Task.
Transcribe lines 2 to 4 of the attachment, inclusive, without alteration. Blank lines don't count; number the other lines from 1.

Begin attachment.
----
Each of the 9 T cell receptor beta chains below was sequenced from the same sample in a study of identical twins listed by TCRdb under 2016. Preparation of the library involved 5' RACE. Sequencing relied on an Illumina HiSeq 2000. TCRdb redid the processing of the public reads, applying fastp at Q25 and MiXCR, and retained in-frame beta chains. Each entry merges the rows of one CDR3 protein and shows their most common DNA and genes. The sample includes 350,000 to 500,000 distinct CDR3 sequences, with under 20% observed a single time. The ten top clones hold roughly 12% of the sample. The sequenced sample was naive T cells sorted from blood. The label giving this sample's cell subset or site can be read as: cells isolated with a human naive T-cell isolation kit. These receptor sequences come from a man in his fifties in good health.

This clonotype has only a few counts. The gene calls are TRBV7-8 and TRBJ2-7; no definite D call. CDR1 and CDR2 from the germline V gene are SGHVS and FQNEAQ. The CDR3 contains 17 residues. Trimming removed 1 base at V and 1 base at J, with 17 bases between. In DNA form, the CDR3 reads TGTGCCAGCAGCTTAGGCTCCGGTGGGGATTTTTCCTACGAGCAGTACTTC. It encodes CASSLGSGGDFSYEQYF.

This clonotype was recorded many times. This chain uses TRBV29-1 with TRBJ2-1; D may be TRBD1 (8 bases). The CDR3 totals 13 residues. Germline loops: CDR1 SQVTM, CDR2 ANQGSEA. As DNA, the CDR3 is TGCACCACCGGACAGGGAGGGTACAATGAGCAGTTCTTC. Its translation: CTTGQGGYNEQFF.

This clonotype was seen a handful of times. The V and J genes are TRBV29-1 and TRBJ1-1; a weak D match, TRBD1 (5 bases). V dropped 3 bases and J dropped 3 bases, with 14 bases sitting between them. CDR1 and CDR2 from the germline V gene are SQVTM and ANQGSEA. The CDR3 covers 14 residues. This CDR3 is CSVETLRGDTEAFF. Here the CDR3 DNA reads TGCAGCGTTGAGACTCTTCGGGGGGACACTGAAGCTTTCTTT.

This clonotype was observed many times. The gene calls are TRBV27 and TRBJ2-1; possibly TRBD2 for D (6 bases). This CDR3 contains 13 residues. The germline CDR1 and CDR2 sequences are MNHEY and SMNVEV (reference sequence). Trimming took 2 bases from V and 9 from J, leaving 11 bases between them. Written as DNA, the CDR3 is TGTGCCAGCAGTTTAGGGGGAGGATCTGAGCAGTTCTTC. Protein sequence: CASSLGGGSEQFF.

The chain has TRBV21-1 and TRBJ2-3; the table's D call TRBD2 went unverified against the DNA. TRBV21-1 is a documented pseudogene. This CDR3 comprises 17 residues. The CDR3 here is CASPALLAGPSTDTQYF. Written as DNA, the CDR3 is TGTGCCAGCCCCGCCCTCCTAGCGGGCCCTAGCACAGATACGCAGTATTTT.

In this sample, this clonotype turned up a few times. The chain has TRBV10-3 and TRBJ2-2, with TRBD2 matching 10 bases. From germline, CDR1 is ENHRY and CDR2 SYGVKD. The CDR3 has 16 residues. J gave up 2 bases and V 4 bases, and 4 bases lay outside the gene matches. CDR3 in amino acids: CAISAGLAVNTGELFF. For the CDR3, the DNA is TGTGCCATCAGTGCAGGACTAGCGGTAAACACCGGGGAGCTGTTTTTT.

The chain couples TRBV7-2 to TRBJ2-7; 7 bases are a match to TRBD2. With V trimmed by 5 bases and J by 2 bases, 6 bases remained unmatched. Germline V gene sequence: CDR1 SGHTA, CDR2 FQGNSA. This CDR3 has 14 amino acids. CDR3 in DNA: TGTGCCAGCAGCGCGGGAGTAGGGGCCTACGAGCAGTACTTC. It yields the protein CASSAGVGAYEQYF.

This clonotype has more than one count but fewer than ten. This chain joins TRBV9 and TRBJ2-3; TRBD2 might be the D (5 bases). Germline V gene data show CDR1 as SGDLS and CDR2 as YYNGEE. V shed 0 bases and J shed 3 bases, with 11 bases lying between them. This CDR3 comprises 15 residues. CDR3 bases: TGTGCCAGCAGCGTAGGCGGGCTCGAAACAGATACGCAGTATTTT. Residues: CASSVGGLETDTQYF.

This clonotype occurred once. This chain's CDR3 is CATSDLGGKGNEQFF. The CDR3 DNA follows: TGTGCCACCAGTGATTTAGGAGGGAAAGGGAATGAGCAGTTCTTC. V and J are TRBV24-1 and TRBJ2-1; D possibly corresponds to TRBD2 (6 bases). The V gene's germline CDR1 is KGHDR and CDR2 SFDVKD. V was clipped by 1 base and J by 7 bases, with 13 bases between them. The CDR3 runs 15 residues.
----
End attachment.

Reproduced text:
This clonotype has only a few counts. The gene calls are TRBV7-8 and TRBJ2-7; no definite D call. CDR1 and CDR2 from the germline V gene are SGHVS and FQNEAQ. The CDR3 contains 17 residues. Trimming removed 1 base at V and 1 base at J, with 17 bases between. In DNA form, the CDR3 reads TGTGCCAGCAGCTTAGGCTCCGGTGGGGATTTTTCCTACGAGCAGTACTTC. It encodes CASSLGSGGDFSYEQYF.

This clonotype was recorded many times. This chain uses TRBV29-1 with TRBJ2-1; D may be TRBD1 (8 bases). The CDR3 totals 13 residues. Germline loops: CDR1 SQVTM, CDR2 ANQGSEA. As DNA, the CDR3 is TGCACCACCGGACAGGGAGGGTACAATGAGCAGTTCTTC. Its translation: CTTGQGGYNEQFF.

This clonotype was seen a handful of times. The V and J genes are TRBV29-1 and TRBJ1-1; a weak D match, TRBD1 (5 bases). V dropped 3 bases and J dropped 3 bases, with 14 bases sitting between them. CDR1 and CDR2 from the germline V gene are SQVTM and ANQGSEA. The CDR3 covers 14 residues. This CDR3 is CSVETLRGDTEAFF. Here the CDR3 DNA reads TGCAGCGTTGAGACTCTTCGGGGGGACACTGAAGCTTTCTTT.